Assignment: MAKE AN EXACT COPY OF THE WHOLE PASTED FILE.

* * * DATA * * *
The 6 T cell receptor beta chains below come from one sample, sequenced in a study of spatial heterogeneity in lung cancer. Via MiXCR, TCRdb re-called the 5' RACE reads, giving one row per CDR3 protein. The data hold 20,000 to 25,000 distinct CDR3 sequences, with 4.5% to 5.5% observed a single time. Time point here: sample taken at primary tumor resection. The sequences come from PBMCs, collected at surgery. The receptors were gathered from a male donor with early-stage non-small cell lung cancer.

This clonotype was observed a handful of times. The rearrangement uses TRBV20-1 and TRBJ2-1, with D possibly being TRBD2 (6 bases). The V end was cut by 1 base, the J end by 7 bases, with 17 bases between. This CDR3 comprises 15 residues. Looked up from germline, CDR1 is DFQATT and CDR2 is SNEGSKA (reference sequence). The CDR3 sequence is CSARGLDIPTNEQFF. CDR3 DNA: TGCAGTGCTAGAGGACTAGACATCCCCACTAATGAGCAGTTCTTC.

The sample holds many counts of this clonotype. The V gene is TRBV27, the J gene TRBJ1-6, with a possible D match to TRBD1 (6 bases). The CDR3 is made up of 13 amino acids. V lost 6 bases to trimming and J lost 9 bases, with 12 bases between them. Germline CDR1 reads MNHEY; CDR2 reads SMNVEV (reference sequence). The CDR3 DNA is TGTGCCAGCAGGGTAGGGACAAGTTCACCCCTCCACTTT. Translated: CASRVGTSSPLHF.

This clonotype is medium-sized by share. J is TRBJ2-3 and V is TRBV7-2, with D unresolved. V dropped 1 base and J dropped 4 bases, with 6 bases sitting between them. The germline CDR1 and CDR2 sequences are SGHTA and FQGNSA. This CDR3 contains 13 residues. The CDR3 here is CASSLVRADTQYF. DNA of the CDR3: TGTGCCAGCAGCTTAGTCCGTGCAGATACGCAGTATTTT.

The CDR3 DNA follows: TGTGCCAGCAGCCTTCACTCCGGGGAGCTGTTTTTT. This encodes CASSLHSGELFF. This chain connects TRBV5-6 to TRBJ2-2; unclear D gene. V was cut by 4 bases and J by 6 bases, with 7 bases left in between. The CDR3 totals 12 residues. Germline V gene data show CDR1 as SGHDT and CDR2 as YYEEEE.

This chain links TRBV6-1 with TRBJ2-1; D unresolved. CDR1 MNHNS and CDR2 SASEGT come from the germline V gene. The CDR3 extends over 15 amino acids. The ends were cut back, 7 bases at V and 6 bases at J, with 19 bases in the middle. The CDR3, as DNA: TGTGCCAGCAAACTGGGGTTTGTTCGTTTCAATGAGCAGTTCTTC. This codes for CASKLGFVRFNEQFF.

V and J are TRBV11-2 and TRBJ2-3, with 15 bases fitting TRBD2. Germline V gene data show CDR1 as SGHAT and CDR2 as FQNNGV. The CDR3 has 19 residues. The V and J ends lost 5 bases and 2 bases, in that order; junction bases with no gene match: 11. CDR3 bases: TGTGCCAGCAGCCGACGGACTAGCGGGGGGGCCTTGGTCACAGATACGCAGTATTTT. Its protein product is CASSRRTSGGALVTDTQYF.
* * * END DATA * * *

The 6 T cell receptor beta chains below come from one sample, sequenced in a study of spatial heterogeneity in lung cancer. Via MiXCR, TCRdb re-called the 5' RACE reads, giving one row per CDR3 protein. The data hold 20,000 to 25,000 distinct CDR3 sequences, with 4.5% to 5.5% observed a single time. Time point here: sample taken at primary tumor resection. The sequences come from PBMCs, collected at surgery. The receptors were gathered from a male donor with early-stage non-small cell lung cancer.

This clonotype was observed a handful of times. The rearrangement uses TRBV20-1 and TRBJ2-1, with D possibly being TRBD2 (6 bases). The V end was cut by 1 base, the J end by 7 bases, with 17 bases between. This CDR3 comprises 15 residues. Looked up from germline, CDR1 is DFQATT and CDR2 is SNEGSKA (reference sequence). The CDR3 sequence is CSARGLDIPTNEQFF. CDR3 DNA: TGCAGTGCTAGAGGACTAGACATCCCCACTAATGAGCAGTTCTTC.

The sample holds many counts of this clonotype. The V gene is TRBV27, the J gene TRBJ1-6, with a possible D match to TRBD1 (6 bases). The CDR3 is made up of 13 amino acids. V lost 6 bases to trimming and J lost 9 bases, with 12 bases between them. Germline CDR1 reads MNHEY; CDR2 reads SMNVEV (reference sequence). The CDR3 DNA is TGTGCCAGCAGGGTAGGGACAAGTTCACCCCTCCACTTT. Translated: CASRVGTSSPLHF.

This clonotype is medium-sized by share. J is TRBJ2-3 and V is TRBV7-2, with D unresolved. V dropped 1 base and J dropped 4 bases, with 6 bases sitting between them. The germline CDR1 and CDR2 sequences are SGHTA and FQGNSA. This CDR3 contains 13 residues. The CDR3 here is CASSLVRADTQYF. DNA of the CDR3: TGTGCCAGCAGCTTAGTCCGTGCAGATACGCAGTATTTT.

The CDR3 DNA follows: TGTGCCAGCAGCCTTCACTCCGGGGAGCTGTTTTTT. This encodes CASSLHSGELFF. This chain connects TRBV5-6 to TRBJ2-2; unclear D gene. V was cut by 4 bases and J by 6 bases, with 7 bases left in between. The CDR3 totals 12 residues. Germline V gene data show CDR1 as SGHDT and CDR2 as YYEEEE.

This chain links TRBV6-1 with TRBJ2-1; D unresolved. CDR1 MNHNS and CDR2 SASEGT come from the germline V gene. The CDR3 extends over 15 amino acids. The ends were cut back, 7 bases at V and 6 bases at J, with 19 bases in the middle. The CDR3, as DNA: TGTGCCAGCAAACTGGGGTTTGTTCGTTTCAATGAGCAGTTCTTC. This codes for CASKLGFVRFNEQFF.

V and J are TRBV11-2 and TRBJ2-3, with 15 bases fitting TRBD2. Germline V gene data show CDR1 as SGHAT and CDR2 as FQNNGV. The CDR3 has 19 residues. The V and J ends lost 5 bases and 2 bases, in that order; junction bases with no gene match: 11. CDR3 bases: TGTGCCAGCAGCCGACGGACTAGCGGGGGGGCCTTGGTCACAGATACGCAGTATTTT. Its protein product is CASSRRTSGGALVTDTQYF.